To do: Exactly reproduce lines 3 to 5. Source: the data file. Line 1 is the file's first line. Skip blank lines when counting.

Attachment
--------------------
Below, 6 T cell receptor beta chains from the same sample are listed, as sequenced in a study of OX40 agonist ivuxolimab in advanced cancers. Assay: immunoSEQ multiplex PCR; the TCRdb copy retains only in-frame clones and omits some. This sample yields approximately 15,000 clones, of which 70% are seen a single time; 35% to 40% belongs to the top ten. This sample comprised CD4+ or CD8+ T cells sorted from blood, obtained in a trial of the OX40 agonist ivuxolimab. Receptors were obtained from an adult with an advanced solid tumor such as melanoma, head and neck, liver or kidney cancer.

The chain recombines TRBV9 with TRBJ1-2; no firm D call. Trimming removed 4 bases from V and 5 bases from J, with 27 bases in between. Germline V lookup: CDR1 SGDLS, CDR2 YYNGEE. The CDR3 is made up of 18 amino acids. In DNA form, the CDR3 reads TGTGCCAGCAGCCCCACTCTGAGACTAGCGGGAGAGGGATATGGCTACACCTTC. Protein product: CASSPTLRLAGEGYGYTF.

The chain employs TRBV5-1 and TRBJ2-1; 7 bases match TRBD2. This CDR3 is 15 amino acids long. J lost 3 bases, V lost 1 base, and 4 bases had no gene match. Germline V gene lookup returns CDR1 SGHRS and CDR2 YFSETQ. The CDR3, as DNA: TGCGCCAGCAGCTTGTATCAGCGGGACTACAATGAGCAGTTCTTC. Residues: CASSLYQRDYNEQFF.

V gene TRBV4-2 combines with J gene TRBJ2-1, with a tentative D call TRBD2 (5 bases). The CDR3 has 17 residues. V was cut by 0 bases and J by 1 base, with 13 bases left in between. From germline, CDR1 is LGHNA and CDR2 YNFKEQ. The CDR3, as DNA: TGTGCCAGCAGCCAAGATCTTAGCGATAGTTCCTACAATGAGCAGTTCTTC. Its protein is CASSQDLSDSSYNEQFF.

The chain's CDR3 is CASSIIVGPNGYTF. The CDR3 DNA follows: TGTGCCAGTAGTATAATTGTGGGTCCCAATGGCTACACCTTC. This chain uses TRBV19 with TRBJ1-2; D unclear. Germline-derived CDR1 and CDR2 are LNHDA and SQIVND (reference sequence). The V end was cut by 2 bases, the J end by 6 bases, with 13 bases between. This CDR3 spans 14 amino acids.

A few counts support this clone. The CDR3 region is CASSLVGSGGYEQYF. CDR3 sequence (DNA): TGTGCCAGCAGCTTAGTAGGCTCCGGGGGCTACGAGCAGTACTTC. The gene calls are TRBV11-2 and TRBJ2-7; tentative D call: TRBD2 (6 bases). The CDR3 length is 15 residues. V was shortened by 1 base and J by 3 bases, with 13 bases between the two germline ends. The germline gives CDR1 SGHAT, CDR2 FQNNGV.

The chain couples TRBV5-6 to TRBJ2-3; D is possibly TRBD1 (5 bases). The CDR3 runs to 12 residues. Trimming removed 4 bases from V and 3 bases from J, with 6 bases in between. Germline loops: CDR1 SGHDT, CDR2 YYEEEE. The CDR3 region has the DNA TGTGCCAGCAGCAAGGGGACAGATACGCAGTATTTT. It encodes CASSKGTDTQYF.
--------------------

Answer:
The chain employs TRBV5-1 and TRBJ2-1; 7 bases match TRBD2. This CDR3 is 15 amino acids long. J lost 3 bases, V lost 1 base, and 4 bases had no gene match. Germline V gene lookup returns CDR1 SGHRS and CDR2 YFSETQ. The CDR3, as DNA: TGCGCCAGCAGCTTGTATCAGCGGGACTACAATGAGCAGTTCTTC. Residues: CASSLYQRDYNEQFF.

V gene TRBV4-2 combines with J gene TRBJ2-1, with a tentative D call TRBD2 (5 bases). The CDR3 has 17 residues. V was cut by 0 bases and J by 1 base, with 13 bases left in between. From germline, CDR1 is LGHNA and CDR2 YNFKEQ. The CDR3, as DNA: TGTGCCAGCAGCCAAGATCTTAGCGATAGTTCCTACAATGAGCAGTTCTTC. Its protein is CASSQDLSDSSYNEQFF.

The chain's CDR3 is CASSIIVGPNGYTF. The CDR3 DNA follows: TGTGCCAGTAGTATAATTGTGGGTCCCAATGGCTACACCTTC. This chain uses TRBV19 with TRBJ1-2; D unclear. Germline-derived CDR1 and CDR2 are LNHDA and SQIVND (reference sequence). The V end was cut by 2 bases, the J end by 6 bases, with 13 bases between. This CDR3 spans 14 amino acids.